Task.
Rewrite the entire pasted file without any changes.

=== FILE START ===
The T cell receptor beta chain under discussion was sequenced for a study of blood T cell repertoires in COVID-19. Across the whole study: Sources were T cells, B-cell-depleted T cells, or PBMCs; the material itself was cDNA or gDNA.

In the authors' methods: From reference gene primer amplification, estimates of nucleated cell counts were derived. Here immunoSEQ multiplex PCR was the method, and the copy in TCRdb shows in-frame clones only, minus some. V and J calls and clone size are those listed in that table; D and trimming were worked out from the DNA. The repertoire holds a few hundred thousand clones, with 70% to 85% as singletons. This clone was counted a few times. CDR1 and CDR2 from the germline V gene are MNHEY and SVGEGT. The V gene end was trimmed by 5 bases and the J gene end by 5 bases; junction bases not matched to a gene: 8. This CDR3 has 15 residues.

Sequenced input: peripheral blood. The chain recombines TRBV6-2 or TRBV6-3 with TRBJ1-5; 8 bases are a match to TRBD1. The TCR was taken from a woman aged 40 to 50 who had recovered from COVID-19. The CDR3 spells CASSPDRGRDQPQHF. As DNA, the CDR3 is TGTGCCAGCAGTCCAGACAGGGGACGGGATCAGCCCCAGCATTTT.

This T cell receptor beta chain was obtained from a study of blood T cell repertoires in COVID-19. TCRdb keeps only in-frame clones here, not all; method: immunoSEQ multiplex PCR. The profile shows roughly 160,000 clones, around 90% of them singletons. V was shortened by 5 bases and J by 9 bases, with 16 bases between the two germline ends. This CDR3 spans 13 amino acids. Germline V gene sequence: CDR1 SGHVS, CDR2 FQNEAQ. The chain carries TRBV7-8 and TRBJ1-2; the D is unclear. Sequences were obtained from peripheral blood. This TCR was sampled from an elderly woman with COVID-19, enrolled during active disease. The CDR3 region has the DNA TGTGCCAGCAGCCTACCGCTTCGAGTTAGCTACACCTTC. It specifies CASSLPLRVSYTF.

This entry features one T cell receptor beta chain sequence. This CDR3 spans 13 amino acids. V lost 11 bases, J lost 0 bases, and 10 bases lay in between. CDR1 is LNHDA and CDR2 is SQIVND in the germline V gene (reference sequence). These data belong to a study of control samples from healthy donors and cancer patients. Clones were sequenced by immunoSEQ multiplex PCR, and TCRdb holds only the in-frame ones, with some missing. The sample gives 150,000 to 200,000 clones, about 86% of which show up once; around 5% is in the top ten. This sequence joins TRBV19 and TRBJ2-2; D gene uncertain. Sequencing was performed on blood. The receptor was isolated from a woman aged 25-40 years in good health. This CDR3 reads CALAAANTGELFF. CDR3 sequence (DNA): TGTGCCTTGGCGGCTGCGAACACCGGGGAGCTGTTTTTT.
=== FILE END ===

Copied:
The T cell receptor beta chain under discussion was sequenced for a study of blood T cell repertoires in COVID-19. Across the whole study: Sources were T cells, B-cell-depleted T cells, or PBMCs; the material itself was cDNA or gDNA.

In the authors' methods: From reference gene primer amplification, estimates of nucleated cell counts were derived. Here immunoSEQ multiplex PCR was the method, and the copy in TCRdb shows in-frame clones only, minus some. V and J calls and clone size are those listed in that table; D and trimming were worked out from the DNA. The repertoire holds a few hundred thousand clones, with 70% to 85% as singletons. This clone was counted a few times. CDR1 and CDR2 from the germline V gene are MNHEY and SVGEGT. The V gene end was trimmed by 5 bases and the J gene end by 5 bases; junction bases not matched to a gene: 8. This CDR3 has 15 residues.

Sequenced input: peripheral blood. The chain recombines TRBV6-2 or TRBV6-3 with TRBJ1-5; 8 bases are a match to TRBD1. The TCR was taken from a woman aged 40 to 50 who had recovered from COVID-19. The CDR3 spells CASSPDRGRDQPQHF. As DNA, the CDR3 is TGTGCCAGCAGTCCAGACAGGGGACGGGATCAGCCCCAGCATTTT.

This T cell receptor beta chain was obtained from a study of blood T cell repertoires in COVID-19. TCRdb keeps only in-frame clones here, not all; method: immunoSEQ multiplex PCR. The profile shows roughly 160,000 clones, around 90% of them singletons. V was shortened by 5 bases and J by 9 bases, with 16 bases between the two germline ends. This CDR3 spans 13 amino acids. Germline V gene sequence: CDR1 SGHVS, CDR2 FQNEAQ. The chain carries TRBV7-8 and TRBJ1-2; the D is unclear. Sequences were obtained from peripheral blood. This TCR was sampled from an elderly woman with COVID-19, enrolled during active disease. The CDR3 region has the DNA TGTGCCAGCAGCCTACCGCTTCGAGTTAGCTACACCTTC. It specifies CASSLPLRVSYTF.

This entry features one T cell receptor beta chain sequence. This CDR3 spans 13 amino acids. V lost 11 bases, J lost 0 bases, and 10 bases lay in between. CDR1 is LNHDA and CDR2 is SQIVND in the germline V gene (reference sequence). These data belong to a study of control samples from healthy donors and cancer patients. Clones were sequenced by immunoSEQ multiplex PCR, and TCRdb holds only the in-frame ones, with some missing. The sample gives 150,000 to 200,000 clones, about 86% of which show up once; around 5% is in the top ten. This sequence joins TRBV19 and TRBJ2-2; D gene uncertain. Sequencing was performed on blood. The receptor was isolated from a woman aged 25-40 years in good health. This CDR3 reads CALAAANTGELFF. CDR3 sequence (DNA): TGTGCCTTGGCGGCTGCGAACACCGGGGAGCTGTTTTTT.